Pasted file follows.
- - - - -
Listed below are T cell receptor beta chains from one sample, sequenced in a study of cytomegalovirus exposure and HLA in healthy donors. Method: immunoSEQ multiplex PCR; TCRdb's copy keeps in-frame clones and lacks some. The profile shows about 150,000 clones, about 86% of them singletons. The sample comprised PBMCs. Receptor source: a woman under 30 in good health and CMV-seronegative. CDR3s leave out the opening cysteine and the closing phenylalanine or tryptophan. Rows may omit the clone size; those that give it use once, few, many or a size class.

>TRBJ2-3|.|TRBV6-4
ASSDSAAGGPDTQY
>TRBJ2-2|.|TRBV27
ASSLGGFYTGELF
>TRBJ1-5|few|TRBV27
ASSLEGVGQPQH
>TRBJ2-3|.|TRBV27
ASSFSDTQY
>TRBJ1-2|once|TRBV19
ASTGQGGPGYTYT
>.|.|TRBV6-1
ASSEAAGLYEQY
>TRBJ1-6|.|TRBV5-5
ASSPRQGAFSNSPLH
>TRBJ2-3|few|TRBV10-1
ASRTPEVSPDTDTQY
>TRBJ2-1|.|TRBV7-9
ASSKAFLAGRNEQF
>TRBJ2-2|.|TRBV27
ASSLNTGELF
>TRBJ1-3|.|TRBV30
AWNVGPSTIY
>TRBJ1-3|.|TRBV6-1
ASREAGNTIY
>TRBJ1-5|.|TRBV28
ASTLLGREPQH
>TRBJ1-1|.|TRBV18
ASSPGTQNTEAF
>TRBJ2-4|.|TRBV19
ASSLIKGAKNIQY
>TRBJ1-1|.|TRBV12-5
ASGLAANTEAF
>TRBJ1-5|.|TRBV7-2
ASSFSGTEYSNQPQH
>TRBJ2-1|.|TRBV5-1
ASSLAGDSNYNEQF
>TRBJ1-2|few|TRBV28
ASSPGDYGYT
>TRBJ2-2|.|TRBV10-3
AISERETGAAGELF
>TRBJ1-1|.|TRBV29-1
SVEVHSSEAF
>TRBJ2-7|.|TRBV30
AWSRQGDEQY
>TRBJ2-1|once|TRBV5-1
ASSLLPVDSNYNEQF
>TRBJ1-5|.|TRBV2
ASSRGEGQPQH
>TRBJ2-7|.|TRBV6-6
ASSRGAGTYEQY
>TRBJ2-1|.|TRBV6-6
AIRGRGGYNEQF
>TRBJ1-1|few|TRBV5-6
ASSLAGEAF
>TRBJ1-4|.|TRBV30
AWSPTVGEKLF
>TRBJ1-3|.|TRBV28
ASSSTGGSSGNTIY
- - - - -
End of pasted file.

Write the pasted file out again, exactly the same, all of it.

Listed below are T cell receptor beta chains from one sample, sequenced in a study of cytomegalovirus exposure and HLA in healthy donors. Method: immunoSEQ multiplex PCR; TCRdb's copy keeps in-frame clones and lacks some. The profile shows about 150,000 clones, about 86% of them singletons. The sample comprised PBMCs. Receptor source: a woman under 30 in good health and CMV-seronegative. CDR3s leave out the opening cysteine and the closing phenylalanine or tryptophan. Rows may omit the clone size; those that give it use once, few, many or a size class.

>TRBJ2-3|.|TRBV6-4
ASSDSAAGGPDTQY
>TRBJ2-2|.|TRBV27
ASSLGGFYTGELF
>TRBJ1-5|few|TRBV27
ASSLEGVGQPQH
>TRBJ2-3|.|TRBV27
ASSFSDTQY
>TRBJ1-2|once|TRBV19
ASTGQGGPGYTYT
>.|.|TRBV6-1
ASSEAAGLYEQY
>TRBJ1-6|.|TRBV5-5
ASSPRQGAFSNSPLH
>TRBJ2-3|few|TRBV10-1
ASRTPEVSPDTDTQY
>TRBJ2-1|.|TRBV7-9
ASSKAFLAGRNEQF
>TRBJ2-2|.|TRBV27
ASSLNTGELF
>TRBJ1-3|.|TRBV30
AWNVGPSTIY
>TRBJ1-3|.|TRBV6-1
ASREAGNTIY
>TRBJ1-5|.|TRBV28
ASTLLGREPQH
>TRBJ1-1|.|TRBV18
ASSPGTQNTEAF
>TRBJ2-4|.|TRBV19
ASSLIKGAKNIQY
>TRBJ1-1|.|TRBV12-5
ASGLAANTEAF
>TRBJ1-5|.|TRBV7-2
ASSFSGTEYSNQPQH
>TRBJ2-1|.|TRBV5-1
ASSLAGDSNYNEQF
>TRBJ1-2|few|TRBV28
ASSPGDYGYT
>TRBJ2-2|.|TRBV10-3
AISERETGAAGELF
>TRBJ1-1|.|TRBV29-1
SVEVHSSEAF
>TRBJ2-7|.|TRBV30
AWSRQGDEQY
>TRBJ2-1|once|TRBV5-1
ASSLLPVDSNYNEQF
>TRBJ1-5|.|TRBV2
ASSRGEGQPQH
>TRBJ2-7|.|TRBV6-6
ASSRGAGTYEQY
>TRBJ2-1|.|TRBV6-6
AIRGRGGYNEQF
>TRBJ1-1|few|TRBV5-6
ASSLAGEAF
>TRBJ1-4|.|TRBV30
AWSPTVGEKLF
>TRBJ1-3|.|TRBV28
ASSSTGGSSGNTIY